Web Stories are a new, exciting medium for storytelling on the web powered by AMP. The format is based on the same concept as familiar Stories features in popular social networking apps but intended for more general purpose content from “how to apply lip gloss the right way” to a “travel guide through the Himalayas”. Importantly, Web Stories are just web pages. They have a URL on your web server, they are linkable, they can link out to other web pages, and they can appear in search results. With that the biggest takeaway for SEO of Stories is:
Do all the SEO things you would do for any other page on your website. If it helps rank your non-Story pages, it’ll probably help the Stories as well.
In particular, just like other pages on your site, make sure your Stories are linked from within your website so that your users and bots can actually discover them. If you are using a sitemap, make sure to include your Stories in that sitemap. If you are posting your regular web pages to social media, post your Stories as well. We could go on here, but the gist really comes down to: Follow the best practices you’re already applying to the rest of your website.
Stories specific SEO tactics
Given the relative newness of this format on the web and its unique characteristics, there are SEO tactics specific to Stories. These tactics aren’t comprehensive and should be augmented with all the standard SEO work being done for your web pages that’s described above.
Web Stories have a built-in mechanism to attach metadata to a Story. Make sure all your Stories follow these metadata guidelines. This ensures maximum compatibility with search engines and discovery features that take advantage of that metadata.
Additionally, make sure you include all the title, description, schema.org, OGP, Twitter card, etc. markup you would include in any other web page. For Google-specific guidance, see their developer docs on Web Stories.
Linking to Stories
We recommend deeply integrating Stories into your website such as linking them from your homepage or category pages where applicable. E.g. if your Story is about a travel destination and you have a page that lists all your travel articles, then also link the Stories on that category page. An additional special landing page like www.example.com/stories (which would then be linked from key pages like your homepage) might also make sense.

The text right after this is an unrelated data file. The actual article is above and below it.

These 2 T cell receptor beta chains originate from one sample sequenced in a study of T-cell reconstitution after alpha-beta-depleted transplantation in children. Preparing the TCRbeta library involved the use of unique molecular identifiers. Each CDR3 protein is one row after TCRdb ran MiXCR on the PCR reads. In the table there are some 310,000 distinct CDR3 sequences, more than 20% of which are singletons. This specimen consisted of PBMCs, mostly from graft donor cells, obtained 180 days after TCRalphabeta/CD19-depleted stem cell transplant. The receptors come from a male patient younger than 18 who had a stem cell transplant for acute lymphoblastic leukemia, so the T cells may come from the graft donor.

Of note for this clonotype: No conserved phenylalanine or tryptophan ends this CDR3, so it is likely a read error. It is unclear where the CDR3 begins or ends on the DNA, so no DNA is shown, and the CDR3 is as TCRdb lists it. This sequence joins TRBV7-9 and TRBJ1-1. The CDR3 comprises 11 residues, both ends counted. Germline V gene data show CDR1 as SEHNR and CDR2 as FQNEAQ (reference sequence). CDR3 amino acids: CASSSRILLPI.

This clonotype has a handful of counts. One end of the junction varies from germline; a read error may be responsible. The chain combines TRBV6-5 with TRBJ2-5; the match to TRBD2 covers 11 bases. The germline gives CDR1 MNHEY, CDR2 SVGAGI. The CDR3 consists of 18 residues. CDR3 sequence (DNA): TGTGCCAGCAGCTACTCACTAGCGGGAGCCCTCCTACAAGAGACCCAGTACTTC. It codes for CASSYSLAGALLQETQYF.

Links from within your site and to other websites are a critical component of how the web works and optimizing for discoverability. As Stories are web pages themselves, this is also true for them.
There is no need to indicate in the URL of a Story that it is using the Web Stories format or AMP Stories technology. Ideally your Stories are integrated into a wider URL strategy. For example, if your “New York Travel” articles are using a format like “/new-york/travel/title-of-article.html” then consider using the exact same directory structure and URL format for your Stories.
Page attachments can be used to present additional information in “classic article form” alongside your Story. This can be useful to provide extra detail, deep dives, or onward journeys for the content presented in your Story.
While this best practice technically applies to all web pages, we have seen folks omit “alt” text for images in Stories. We strongly recommend adding meaningful “alt” text where appropriate to optimize for accessibility and indexability of your content.
Consider providing subtitles and/or captions for the videos in your Stories.
We recommend that you take full advantage of semantic HTML to build up your story. However, some tools designed for the social media use case may instead export a story such that each slide is represented as a video file that bakes in all the text into the video. In this case it is recommended to add the precise text displayed inside of the video as a “title” attribute on the amp-video element. Again, only do this if you absolutely cannot use semantic markup in your Stories generation.
While the Stories format is traditionally associated with mobile consumption, Web Stories also work on desktop with optional support for landscape displays. This means that your Stories can also appear in desktop search results without any extra work.
AMP’s canonical-pairing is not supported
Although Web Stories are created using the AMP framework, Web Stories should be self-canonical. That is, the <link rel=”amphtml”..> pairing that is frequently used by AMP Pages is not available for Stories. A long form article (or standalone video) and a Web Story about the same topic are different stand-alone web experiences; one should not be canonical for the other. However, if you have a separate story webpage with the same content as a Web Story, you should consider making the Web Story canonical. Make sure to AMP-validate your Web Stories.
The Secret of SEO
As a final reminder: Content is king! Like any web page, providing high quality content that is useful and interesting to your users is and will always be the most important “SEO tactic” that cannot be ignored and takes precedence above all else. Include a complete narrative and follow these best practices to take advantage of the unique characteristics of the format to keep the users engaged.
SEO for Stories is like SEO for any other web page. Your SEO skills should translate 1:1 to Stories. A limited number of Stories-specific SEO best practices exist and they are documented in this blog post. Finally, remember to include high quality content and good luck optimizing your Stories!
Posted by Flavio Palandri Antonelli, Software Engineer at Google
Updated March 24, 2020 to clarify how AMP’s canonical-pairing is not supported by Web Stories.
Updated May 20, 2020 add link to Web Stories on Google Search.